Night Wandering and Precious Metal
Too few nuggets and not enough alchemy
Irish Modern Dance Theatre’s double bill, currently running at the Project Arts Centre as part of their Project 50 celebrations, makes for something of an uneasy marriage. On the one hand you have a classic work that is short, tight and ultimately delightful. On the other you have a new work that's long, loose and uncharacteristically disappointing. The former is ‘Night Wandering’ by legendary choreographer, Merce Cunningham. The latter is ‘Precious Metal,’ by one of Ireland’s foremost choreographers, John Scott.
The double bill opens with Cunningham’s shorter work ‘Night Wandering,’ first performed in 1958. Exquisitely danced by Merce Cunningham Dance Company member, Julie Cunningham, and Irish Modern Dance Theatre member Kevin Coquelard, together they craft a subtle, simple yet sublime duet. As patterns emerge and movement sequences unfold, the sense of the dichotomy at the heart of the duet comes to the fore. Two become one as bodies merge, crafting new possibilities and discoveries, where arms can both rise and fall at the same time. Yet interlinked bodies face a restriction of movement, urging separation and release at times, as Coquelard breaks free to perform a series of jeté. Tension and rest dominate throughout, richly informed by Bo Nilsson’s dissonant soundtrack. Spells of silence contrast with fractured scoring, yielding impulses to movement found in both silence and sound. The final image, beautifully realized, perfectly merges tension and rest, bringing both dancers together in a delightfully tender moment, utterly exquisite for insomniacs, somnambulists and deep sleepers alike.
If ‘Night Wandering’ shows all the hallmarks of being the finished product, ‘Precious Metal’ far too often resembles a work in progress. Indeed, the notion of process seems to dominate, with design by Eric Wurtz suggesting a silhouetted backstage area, with a rehearsal table and clothes rack to the front. Throughout, it’s as if you’re witnessing a process of discovery, a physical and verbal stuttering to give shape to movement and sound. With dancers often counting, or describing movement sequences, as well as pointing out body parts, the components of both dancer and dance are very much explicit. Yet economy and selection are not words these dancers seem to have in their vocabulary. With what seems to be an "anything and everything goes" approach, as would be expected in the discovery process, the unfinished rehearsal keeps on giving, with several routines overstaying their welcome. Yielding moments that are interesting, as well as many that are less than interesting, it frequently feels like watching dice being rolled, wondering if the next roll is going to deliver.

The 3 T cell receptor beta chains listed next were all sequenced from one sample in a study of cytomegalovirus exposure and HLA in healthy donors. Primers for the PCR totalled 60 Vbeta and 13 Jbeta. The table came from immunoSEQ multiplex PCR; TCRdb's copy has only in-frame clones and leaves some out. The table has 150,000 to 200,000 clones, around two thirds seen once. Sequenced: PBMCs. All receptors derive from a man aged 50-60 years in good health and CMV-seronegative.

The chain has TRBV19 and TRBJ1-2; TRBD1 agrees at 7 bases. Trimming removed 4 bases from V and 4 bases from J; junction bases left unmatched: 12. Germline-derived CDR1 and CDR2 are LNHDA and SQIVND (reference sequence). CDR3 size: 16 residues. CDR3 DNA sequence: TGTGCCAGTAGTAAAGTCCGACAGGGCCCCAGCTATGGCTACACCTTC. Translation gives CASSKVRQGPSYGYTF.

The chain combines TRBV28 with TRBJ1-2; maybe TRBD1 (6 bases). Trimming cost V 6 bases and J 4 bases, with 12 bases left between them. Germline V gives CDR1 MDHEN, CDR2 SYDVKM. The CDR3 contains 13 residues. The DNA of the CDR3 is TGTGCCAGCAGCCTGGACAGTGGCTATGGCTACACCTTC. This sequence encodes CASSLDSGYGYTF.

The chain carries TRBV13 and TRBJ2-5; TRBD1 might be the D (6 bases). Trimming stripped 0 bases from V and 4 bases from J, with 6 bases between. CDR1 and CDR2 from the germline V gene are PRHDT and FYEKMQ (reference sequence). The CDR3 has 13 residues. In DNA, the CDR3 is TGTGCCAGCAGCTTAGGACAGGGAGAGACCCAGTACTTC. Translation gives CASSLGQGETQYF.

Like his most recent production, the utterly brilliant ‘Lear,’ Scott again merges Kevin Coquelard, Ryan O’Neill and Mufatau Yusuf with a female outsider. Yet what worked brilliantly in ‘Lear’ doesn’t work near as well here. Scott’s trio of dancers share a history, a choreographic shorthand and inbuilt understanding which Valda Setterfield fit into perfectly in ‘Lear.’ But Florence Welalo’s inclusion in ‘Precious Metal’ makes for an uneasy dynamic from the moment of her entrance. Her insistence that the audience sing as she talks endlessly about a star, or perhaps it was style as some thought, broke the flow and rhythm, feeling like a tirade or a lecture, and not a particularly interesting one. For the most part Welalo looked far too often like the proverbial third wheel, even if, on occasion, as in her finger to lip routine with Coquelard, she showed moments of promise.
John Scott is one of Ireland’s most innovative and exciting choreographers, but ‘Precious Metal’ cannot be considered his best work, especially when compared with his extraordinary ‘Lear’ and his wonderfully eccentric and exciting ‘Feathers.’ In its search for alchemy ‘Precious Metal’ can indeed be funny, exciting, and inventive, just never funny, exciting nor inventive enough. Still, there is precious metal to be found here, but you have to sift through a lot to find it. When it reveals itself, it can yield some startling, wonderful and unexpected moments. Its penultimate image being a case in point, reminding us of the standard which Scott himself sets, and against which his work should be measured.
Irish Modern Dance Theatre’s double bill of 'Night Wandering' by Merce Cunningham and 'Precious Metal’ by John Scott runs at the Project Arts Centre as part of Project 50 until December 10th.
'Night Wandering' will be danced by Merce Cunningham Dance Company members Cedric Andrieux and Cheryl Therrien from December 8th to 10th
For more information, visit Project Arts Centre